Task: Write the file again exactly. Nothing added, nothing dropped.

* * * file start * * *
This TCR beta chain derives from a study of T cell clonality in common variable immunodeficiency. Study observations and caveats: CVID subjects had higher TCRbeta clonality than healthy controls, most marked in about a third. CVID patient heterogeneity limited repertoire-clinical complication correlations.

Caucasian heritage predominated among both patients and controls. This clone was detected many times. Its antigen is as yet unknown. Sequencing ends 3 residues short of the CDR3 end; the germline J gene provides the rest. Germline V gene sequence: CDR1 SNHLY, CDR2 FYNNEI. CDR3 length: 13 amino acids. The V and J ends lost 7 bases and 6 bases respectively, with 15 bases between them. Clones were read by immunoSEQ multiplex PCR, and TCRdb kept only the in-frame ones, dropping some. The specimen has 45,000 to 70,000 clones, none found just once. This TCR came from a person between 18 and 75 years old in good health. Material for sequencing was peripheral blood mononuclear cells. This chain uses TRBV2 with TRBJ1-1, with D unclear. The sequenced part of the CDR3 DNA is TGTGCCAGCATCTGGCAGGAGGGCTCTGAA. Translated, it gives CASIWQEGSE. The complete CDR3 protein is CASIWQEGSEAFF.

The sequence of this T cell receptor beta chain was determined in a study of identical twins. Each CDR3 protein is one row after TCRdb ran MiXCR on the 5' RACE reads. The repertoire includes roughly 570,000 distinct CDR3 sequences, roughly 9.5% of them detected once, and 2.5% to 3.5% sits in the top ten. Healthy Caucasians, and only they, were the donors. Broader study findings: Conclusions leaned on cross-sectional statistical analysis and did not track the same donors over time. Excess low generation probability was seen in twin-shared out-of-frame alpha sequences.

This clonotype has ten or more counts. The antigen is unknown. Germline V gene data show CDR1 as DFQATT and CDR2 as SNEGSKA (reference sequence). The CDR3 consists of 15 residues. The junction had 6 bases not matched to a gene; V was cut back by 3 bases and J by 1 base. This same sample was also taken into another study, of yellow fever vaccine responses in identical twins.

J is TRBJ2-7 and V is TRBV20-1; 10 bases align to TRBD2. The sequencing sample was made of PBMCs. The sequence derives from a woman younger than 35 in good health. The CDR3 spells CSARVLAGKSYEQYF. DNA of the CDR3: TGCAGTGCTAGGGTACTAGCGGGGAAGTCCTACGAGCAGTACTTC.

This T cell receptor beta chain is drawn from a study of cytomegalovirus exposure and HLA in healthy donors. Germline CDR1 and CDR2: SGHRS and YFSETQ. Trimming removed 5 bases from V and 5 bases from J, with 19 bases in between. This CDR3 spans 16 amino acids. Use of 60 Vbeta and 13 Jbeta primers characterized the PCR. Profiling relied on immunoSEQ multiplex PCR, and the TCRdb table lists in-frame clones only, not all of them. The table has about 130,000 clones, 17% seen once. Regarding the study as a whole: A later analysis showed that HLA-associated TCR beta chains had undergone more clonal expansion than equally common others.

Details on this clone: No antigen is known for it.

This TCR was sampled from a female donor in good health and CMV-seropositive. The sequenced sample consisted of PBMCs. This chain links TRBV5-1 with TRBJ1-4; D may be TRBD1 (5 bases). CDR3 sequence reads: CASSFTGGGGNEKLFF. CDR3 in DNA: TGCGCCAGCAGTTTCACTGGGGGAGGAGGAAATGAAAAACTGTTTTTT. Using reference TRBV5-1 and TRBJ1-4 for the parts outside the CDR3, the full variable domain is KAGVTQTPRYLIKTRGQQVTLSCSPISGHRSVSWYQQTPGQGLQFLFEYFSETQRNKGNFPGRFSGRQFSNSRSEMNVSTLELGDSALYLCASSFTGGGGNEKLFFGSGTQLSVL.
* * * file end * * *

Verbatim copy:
This TCR beta chain derives from a study of T cell clonality in common variable immunodeficiency. Study observations and caveats: CVID subjects had higher TCRbeta clonality than healthy controls, most marked in about a third. CVID patient heterogeneity limited repertoire-clinical complication correlations.

Caucasian heritage predominated among both patients and controls. This clone was detected many times. Its antigen is as yet unknown. Sequencing ends 3 residues short of the CDR3 end; the germline J gene provides the rest. Germline V gene sequence: CDR1 SNHLY, CDR2 FYNNEI. CDR3 length: 13 amino acids. The V and J ends lost 7 bases and 6 bases respectively, with 15 bases between them. Clones were read by immunoSEQ multiplex PCR, and TCRdb kept only the in-frame ones, dropping some. The specimen has 45,000 to 70,000 clones, none found just once. This TCR came from a person between 18 and 75 years old in good health. Material for sequencing was peripheral blood mononuclear cells. This chain uses TRBV2 with TRBJ1-1, with D unclear. The sequenced part of the CDR3 DNA is TGTGCCAGCATCTGGCAGGAGGGCTCTGAA. Translated, it gives CASIWQEGSE. The complete CDR3 protein is CASIWQEGSEAFF.

The sequence of this T cell receptor beta chain was determined in a study of identical twins. Each CDR3 protein is one row after TCRdb ran MiXCR on the 5' RACE reads. The repertoire includes roughly 570,000 distinct CDR3 sequences, roughly 9.5% of them detected once, and 2.5% to 3.5% sits in the top ten. Healthy Caucasians, and only they, were the donors. Broader study findings: Conclusions leaned on cross-sectional statistical analysis and did not track the same donors over time. Excess low generation probability was seen in twin-shared out-of-frame alpha sequences.

This clonotype has ten or more counts. The antigen is unknown. Germline V gene data show CDR1 as DFQATT and CDR2 as SNEGSKA (reference sequence). The CDR3 consists of 15 residues. The junction had 6 bases not matched to a gene; V was cut back by 3 bases and J by 1 base. This same sample was also taken into another study, of yellow fever vaccine responses in identical twins.

J is TRBJ2-7 and V is TRBV20-1; 10 bases align to TRBD2. The sequencing sample was made of PBMCs. The sequence derives from a woman younger than 35 in good health. The CDR3 spells CSARVLAGKSYEQYF. DNA of the CDR3: TGCAGTGCTAGGGTACTAGCGGGGAAGTCCTACGAGCAGTACTTC.

This T cell receptor beta chain is drawn from a study of cytomegalovirus exposure and HLA in healthy donors. Germline CDR1 and CDR2: SGHRS and YFSETQ. Trimming removed 5 bases from V and 5 bases from J, with 19 bases in between. This CDR3 spans 16 amino acids. Use of 60 Vbeta and 13 Jbeta primers characterized the PCR. Profiling relied on immunoSEQ multiplex PCR, and the TCRdb table lists in-frame clones only, not all of them. The table has about 130,000 clones, 17% seen once. Regarding the study as a whole: A later analysis showed that HLA-associated TCR beta chains had undergone more clonal expansion than equally common others.

Details on this clone: No antigen is known for it.

This TCR was sampled from a female donor in good health and CMV-seropositive. The sequenced sample consisted of PBMCs. This chain links TRBV5-1 with TRBJ1-4; D may be TRBD1 (5 bases). CDR3 sequence reads: CASSFTGGGGNEKLFF. CDR3 in DNA: TGCGCCAGCAGTTTCACTGGGGGAGGAGGAAATGAAAAACTGTTTTTT. Using reference TRBV5-1 and TRBJ1-4 for the parts outside the CDR3, the full variable domain is KAGVTQTPRYLIKTRGQQVTLSCSPISGHRSVSWYQQTPGQGLQFLFEYFSETQRNKGNFPGRFSGRQFSNSRSEMNVSTLELGDSALYLCASSFTGGGGNEKLFFGSGTQLSVL.